Psychiatry

Reflections About COVID-19 and Psychiatry

Psychiatric symptoms arise from both direct and indirect effects of COVID-19.

Posted Oct 12, 2020

Psychiatry is the branch of medicine specializing in the care of individuals exhibiting behaviors that result from dysfunction in cognitive, emotional, and motivational systems in the brain. We are currently in the midst of a pandemic that is having a profound influence on all three brain systems.

SARS-CoV-2 is the virus that causes coronavirus disease-2019 (COVID-19). This virus can directly influence brain function via several mechanisms, including infecting the brain directly, stimulating immune responses that can damage the brain, and attacking blood vessels that can lead to strokes. Psychiatrists are interested in understanding how these direct effects of the virus lead to specific psychiatric symptoms. Such understanding requires a firm foundation in neurosciences.

The fact that SARS-CoV-2 is highly contagious has resulted in a global pandemic. This pandemic has resulted in marked psychological stress, including fear of infection and death of both self and loved ones, loneliness and isolation, job loss, and financial hardship. Severe stress can dysregulate brain systems and cause symptoms of depression and anxiety. These symptoms can become disabling. How each of us reacts to stressors is partially determined by the type and severity of the stressors as well as our individual personalities. Some people are more resilient to stress while others are highly sensitive. For psychiatrists to understand how individuals respond to stress, they must have a firm understanding of the effects that both genes and environment have on behavior as well as the relationship between personality and resilience.

Individuals with psychiatric symptoms resulting either directly from COVID-19 or indirectly from stressors related to the pandemic may benefit from various interventions. Many will find support by increasing their social contacts via telephone, internet-based communication, or small group gatherings that incorporate safe COVID-19 hygiene practices, including wearing masks, social distancing, and frequent hand-washing. Some may benefit from initiating an exercise routine. Some may find individual or group counseling helpful. Others may need more intensive treatment that combines the above practices with formal talk therapies and/or medications. Except in cases involving more intensive treatments, many of these approaches do not require psychiatrists or other mental health professionals.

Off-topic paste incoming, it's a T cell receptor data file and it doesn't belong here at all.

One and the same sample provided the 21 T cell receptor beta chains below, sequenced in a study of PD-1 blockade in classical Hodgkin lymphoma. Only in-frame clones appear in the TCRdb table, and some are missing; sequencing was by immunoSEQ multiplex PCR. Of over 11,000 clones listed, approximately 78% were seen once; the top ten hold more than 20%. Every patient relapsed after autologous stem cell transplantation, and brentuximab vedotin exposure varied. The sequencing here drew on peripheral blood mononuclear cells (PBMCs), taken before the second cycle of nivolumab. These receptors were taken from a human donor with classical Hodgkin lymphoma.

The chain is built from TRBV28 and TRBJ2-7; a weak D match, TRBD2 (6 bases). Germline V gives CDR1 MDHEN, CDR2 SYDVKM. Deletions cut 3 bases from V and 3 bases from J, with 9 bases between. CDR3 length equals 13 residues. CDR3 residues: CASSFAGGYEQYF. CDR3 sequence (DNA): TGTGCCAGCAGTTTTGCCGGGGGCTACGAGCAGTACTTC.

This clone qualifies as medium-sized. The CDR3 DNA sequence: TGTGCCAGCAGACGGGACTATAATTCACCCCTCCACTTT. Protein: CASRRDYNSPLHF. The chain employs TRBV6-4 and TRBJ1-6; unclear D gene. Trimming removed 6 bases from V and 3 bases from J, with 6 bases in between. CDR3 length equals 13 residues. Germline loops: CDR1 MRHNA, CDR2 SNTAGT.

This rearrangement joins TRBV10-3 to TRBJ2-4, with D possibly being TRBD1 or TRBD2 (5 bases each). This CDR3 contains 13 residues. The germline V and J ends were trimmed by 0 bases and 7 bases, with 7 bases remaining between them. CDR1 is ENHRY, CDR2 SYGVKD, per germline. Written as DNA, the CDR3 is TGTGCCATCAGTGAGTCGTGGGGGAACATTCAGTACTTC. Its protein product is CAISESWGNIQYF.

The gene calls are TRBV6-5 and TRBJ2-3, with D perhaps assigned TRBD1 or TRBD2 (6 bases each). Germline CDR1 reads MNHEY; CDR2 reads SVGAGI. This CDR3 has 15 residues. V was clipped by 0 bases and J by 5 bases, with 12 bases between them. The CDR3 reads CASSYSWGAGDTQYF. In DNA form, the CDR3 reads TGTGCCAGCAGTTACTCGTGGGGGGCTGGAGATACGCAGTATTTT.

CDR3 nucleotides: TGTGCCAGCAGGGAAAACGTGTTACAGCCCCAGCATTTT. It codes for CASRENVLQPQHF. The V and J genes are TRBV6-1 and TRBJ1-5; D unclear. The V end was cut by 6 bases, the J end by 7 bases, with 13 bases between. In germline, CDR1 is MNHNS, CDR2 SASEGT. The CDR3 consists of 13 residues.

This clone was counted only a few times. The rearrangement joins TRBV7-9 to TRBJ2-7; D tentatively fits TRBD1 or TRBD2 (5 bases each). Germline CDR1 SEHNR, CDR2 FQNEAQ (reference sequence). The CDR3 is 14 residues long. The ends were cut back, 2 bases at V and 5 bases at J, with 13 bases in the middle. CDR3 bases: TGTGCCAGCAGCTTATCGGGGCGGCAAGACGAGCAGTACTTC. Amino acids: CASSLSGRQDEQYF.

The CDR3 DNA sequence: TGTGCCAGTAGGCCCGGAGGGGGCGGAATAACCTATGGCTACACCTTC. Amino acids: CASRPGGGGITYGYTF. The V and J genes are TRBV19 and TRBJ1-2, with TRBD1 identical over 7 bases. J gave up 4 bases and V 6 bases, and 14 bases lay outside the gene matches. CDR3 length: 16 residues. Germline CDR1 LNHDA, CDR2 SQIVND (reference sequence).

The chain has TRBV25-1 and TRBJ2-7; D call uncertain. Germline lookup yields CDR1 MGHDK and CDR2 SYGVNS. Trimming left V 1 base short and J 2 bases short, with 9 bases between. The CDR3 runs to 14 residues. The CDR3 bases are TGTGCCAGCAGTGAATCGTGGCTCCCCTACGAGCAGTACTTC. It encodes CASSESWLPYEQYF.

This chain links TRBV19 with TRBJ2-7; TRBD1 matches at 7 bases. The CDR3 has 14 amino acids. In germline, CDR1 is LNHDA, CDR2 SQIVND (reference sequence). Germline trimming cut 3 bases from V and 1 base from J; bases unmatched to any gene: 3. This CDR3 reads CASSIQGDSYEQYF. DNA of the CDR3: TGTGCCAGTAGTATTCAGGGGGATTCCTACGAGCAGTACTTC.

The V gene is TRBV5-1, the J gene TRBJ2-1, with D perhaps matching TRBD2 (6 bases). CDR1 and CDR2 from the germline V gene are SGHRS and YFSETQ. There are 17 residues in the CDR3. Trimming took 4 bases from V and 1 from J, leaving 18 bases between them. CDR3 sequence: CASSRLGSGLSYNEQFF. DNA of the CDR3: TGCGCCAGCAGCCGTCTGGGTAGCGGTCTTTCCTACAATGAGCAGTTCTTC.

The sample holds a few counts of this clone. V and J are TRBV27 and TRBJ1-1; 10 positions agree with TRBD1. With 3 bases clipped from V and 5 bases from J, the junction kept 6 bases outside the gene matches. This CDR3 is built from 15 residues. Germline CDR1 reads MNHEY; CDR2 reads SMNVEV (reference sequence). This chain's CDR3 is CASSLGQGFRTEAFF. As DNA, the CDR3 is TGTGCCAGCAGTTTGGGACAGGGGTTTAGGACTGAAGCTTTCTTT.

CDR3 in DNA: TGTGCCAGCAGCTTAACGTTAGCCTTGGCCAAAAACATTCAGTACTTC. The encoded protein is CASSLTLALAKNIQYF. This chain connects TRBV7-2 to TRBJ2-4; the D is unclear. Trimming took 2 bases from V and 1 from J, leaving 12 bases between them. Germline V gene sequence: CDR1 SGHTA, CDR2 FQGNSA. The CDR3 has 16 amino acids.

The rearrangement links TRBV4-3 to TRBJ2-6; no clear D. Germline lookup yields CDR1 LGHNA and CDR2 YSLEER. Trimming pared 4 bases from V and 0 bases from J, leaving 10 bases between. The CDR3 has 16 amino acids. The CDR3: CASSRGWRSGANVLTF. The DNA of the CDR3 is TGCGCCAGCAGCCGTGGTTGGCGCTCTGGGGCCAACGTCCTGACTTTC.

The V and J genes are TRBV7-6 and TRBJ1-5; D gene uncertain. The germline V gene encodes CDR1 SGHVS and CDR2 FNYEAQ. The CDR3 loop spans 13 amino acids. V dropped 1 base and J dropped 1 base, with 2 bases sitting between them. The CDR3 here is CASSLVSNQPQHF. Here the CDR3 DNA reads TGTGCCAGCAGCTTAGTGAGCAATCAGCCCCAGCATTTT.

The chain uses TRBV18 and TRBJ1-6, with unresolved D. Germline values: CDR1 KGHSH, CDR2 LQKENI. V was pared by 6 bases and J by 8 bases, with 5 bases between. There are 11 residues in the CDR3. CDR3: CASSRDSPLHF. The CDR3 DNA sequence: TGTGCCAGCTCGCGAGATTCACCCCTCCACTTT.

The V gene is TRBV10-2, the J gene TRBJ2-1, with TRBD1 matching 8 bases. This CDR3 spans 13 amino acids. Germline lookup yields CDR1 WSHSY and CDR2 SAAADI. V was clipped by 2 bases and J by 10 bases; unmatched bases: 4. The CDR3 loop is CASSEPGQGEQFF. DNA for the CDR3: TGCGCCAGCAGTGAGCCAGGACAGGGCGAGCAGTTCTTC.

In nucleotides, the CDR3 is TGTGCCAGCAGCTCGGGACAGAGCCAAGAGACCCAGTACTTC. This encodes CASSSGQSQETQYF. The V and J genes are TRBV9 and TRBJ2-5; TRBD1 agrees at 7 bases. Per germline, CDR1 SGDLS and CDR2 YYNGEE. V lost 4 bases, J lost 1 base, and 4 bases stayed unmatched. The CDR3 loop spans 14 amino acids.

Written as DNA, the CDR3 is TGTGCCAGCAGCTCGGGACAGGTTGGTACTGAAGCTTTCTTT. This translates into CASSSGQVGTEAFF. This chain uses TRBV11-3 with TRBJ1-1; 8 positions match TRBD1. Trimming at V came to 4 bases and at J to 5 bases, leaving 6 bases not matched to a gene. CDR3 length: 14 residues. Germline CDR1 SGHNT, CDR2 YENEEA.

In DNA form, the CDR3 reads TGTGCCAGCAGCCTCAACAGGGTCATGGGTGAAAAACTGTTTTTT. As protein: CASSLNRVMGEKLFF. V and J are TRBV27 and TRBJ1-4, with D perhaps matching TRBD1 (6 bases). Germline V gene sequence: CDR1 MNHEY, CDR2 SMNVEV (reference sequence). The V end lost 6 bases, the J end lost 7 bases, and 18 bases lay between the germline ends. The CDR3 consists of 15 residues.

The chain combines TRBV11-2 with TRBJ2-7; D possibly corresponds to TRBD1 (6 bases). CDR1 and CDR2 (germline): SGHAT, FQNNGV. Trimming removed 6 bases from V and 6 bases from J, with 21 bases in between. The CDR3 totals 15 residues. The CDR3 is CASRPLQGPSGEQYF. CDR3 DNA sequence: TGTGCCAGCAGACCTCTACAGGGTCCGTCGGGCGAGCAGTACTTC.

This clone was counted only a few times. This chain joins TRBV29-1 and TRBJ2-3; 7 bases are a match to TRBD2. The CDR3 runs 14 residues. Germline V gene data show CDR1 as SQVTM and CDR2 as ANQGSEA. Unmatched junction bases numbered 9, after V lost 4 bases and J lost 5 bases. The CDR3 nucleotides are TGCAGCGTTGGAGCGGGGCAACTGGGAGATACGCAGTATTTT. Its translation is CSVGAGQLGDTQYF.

Certain populations are at increased risks for both the direct and indirect effects of COVID-19. Examples include health care providers who are treating COVID-19 patients and witnessing deaths of these patients. Persons with pre-existing psychiatric illnesses are also at increased risk. Some of these individuals have difficulty fully understanding the nature of the pandemic and may not understand why social distancing, masks, and hand hygiene are important. Many may be unable to see their physicians. Some may discontinue their medications and experience relapse.

Another high-risk group is the elderly. Older individuals often have medical comorbidities and are highly susceptible to both the medical consequences of the virus and psychological morbidities from fear, loneliness, and isolation. Another high-risk group includes individuals that are deemed essential workers, for example, grocery store clerks, sanitation workers, custodial workers, bus drivers, and workers in nursing homes and meatpacking plants. Psychiatrists must understand the specific challenges faced by these high-risk groups and incorporate that knowledge into treatment plans.

The pandemic is causing all fields of medicine to develop new approaches to deliver care. Some changes, including increased use of virtual visits, are likely to become permanent. The pandemic is also leading to increased awareness of health care disparities, particularly in our Black communities. Public health medicine, including public health psychiatry, will receive increased clinical and research attention.

We are living through historic times and the challenges we now face will likely be with us for years to come. In addition to changing all of our lives in various ways, these events will influence how all of medicine, including psychiatry, is practiced in the future. Some of these changes will be for the better in terms of safety and access to care.

This column was written by Eugene Rubin MD, Ph.D., and Charles Zorumski, MD.

References

Moreno, C., Wykes, T., Galderisi, S., Nordentoft, M., Crossley, N., Jones, N., Cannon, M., et al. (2020). How mental health care should change as a consequence of the COVID-19 pandemic. Lancet Psychiatry. 7: 813-824.